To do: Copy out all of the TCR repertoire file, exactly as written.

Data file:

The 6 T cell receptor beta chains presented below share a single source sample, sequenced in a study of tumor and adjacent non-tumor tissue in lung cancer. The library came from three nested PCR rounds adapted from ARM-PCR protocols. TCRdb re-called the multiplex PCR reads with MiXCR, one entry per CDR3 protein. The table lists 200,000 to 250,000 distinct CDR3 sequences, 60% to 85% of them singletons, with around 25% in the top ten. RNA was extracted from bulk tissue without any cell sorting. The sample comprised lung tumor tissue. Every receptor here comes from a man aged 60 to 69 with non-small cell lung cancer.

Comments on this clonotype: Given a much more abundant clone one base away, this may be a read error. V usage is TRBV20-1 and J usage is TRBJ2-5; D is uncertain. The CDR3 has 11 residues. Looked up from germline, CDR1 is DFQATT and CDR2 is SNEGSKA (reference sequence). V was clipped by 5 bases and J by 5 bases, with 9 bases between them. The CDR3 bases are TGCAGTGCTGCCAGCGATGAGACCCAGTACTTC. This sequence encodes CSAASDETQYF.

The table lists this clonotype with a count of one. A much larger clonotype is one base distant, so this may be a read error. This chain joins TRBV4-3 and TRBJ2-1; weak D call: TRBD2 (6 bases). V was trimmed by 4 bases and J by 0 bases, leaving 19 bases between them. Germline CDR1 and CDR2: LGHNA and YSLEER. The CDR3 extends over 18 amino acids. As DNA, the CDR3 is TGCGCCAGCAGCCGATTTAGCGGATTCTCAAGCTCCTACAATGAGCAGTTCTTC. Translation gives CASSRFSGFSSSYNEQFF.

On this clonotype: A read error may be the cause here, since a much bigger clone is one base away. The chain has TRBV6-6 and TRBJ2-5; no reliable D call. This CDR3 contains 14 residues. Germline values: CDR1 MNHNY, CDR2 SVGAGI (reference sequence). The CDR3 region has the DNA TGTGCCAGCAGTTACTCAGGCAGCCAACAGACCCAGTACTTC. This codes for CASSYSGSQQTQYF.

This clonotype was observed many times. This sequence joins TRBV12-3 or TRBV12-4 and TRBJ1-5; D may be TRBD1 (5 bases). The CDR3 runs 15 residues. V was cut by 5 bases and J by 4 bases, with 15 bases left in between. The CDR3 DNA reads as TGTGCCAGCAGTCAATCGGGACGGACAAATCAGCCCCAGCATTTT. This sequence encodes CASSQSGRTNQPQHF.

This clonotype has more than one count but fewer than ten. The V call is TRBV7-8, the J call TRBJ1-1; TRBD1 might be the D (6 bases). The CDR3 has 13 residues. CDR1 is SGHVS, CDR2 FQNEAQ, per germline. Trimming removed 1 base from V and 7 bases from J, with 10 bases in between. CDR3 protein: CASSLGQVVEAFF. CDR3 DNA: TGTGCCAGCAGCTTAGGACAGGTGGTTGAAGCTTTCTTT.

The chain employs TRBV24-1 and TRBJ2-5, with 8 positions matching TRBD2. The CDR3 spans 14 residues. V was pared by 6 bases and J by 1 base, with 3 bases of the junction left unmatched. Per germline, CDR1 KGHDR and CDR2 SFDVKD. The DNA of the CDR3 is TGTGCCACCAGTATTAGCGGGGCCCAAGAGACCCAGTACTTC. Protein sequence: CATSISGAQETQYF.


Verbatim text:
The 6 T cell receptor beta chains presented below share a single source sample, sequenced in a study of tumor and adjacent non-tumor tissue in lung cancer. The library came from three nested PCR rounds adapted from ARM-PCR protocols. TCRdb re-called the multiplex PCR reads with MiXCR, one entry per CDR3 protein. The table lists 200,000 to 250,000 distinct CDR3 sequences, 60% to 85% of them singletons, with around 25% in the top ten. RNA was extracted from bulk tissue without any cell sorting. The sample comprised lung tumor tissue. Every receptor here comes from a man aged 60 to 69 with non-small cell lung cancer.

Comments on this clonotype: Given a much more abundant clone one base away, this may be a read error. V usage is TRBV20-1 and J usage is TRBJ2-5; D is uncertain. The CDR3 has 11 residues. Looked up from germline, CDR1 is DFQATT and CDR2 is SNEGSKA (reference sequence). V was clipped by 5 bases and J by 5 bases, with 9 bases between them. The CDR3 bases are TGCAGTGCTGCCAGCGATGAGACCCAGTACTTC. This sequence encodes CSAASDETQYF.

The table lists this clonotype with a count of one. A much larger clonotype is one base distant, so this may be a read error. This chain joins TRBV4-3 and TRBJ2-1; weak D call: TRBD2 (6 bases). V was trimmed by 4 bases and J by 0 bases, leaving 19 bases between them. Germline CDR1 and CDR2: LGHNA and YSLEER. The CDR3 extends over 18 amino acids. As DNA, the CDR3 is TGCGCCAGCAGCCGATTTAGCGGATTCTCAAGCTCCTACAATGAGCAGTTCTTC. Translation gives CASSRFSGFSSSYNEQFF.

On this clonotype: A read error may be the cause here, since a much bigger clone is one base away. The chain has TRBV6-6 and TRBJ2-5; no reliable D call. This CDR3 contains 14 residues. Germline values: CDR1 MNHNY, CDR2 SVGAGI (reference sequence). The CDR3 region has the DNA TGTGCCAGCAGTTACTCAGGCAGCCAACAGACCCAGTACTTC. This codes for CASSYSGSQQTQYF.

This clonotype was observed many times. This sequence joins TRBV12-3 or TRBV12-4 and TRBJ1-5; D may be TRBD1 (5 bases). The CDR3 runs 15 residues. V was cut by 5 bases and J by 4 bases, with 15 bases left in between. The CDR3 DNA reads as TGTGCCAGCAGTCAATCGGGACGGACAAATCAGCCCCAGCATTTT. This sequence encodes CASSQSGRTNQPQHF.

This clonotype has more than one count but fewer than ten. The V call is TRBV7-8, the J call TRBJ1-1; TRBD1 might be the D (6 bases). The CDR3 has 13 residues. CDR1 is SGHVS, CDR2 FQNEAQ, per germline. Trimming removed 1 base from V and 7 bases from J, with 10 bases in between. CDR3 protein: CASSLGQVVEAFF. CDR3 DNA: TGTGCCAGCAGCTTAGGACAGGTGGTTGAAGCTTTCTTT.

The chain employs TRBV24-1 and TRBJ2-5, with 8 positions matching TRBD2. The CDR3 spans 14 residues. V was pared by 6 bases and J by 1 base, with 3 bases of the junction left unmatched. Per germline, CDR1 KGHDR and CDR2 SFDVKD. The DNA of the CDR3 is TGTGCCACCAGTATTAGCGGGGCCCAAGAGACCCAGTACTTC. Protein sequence: CATSISGAQETQYF.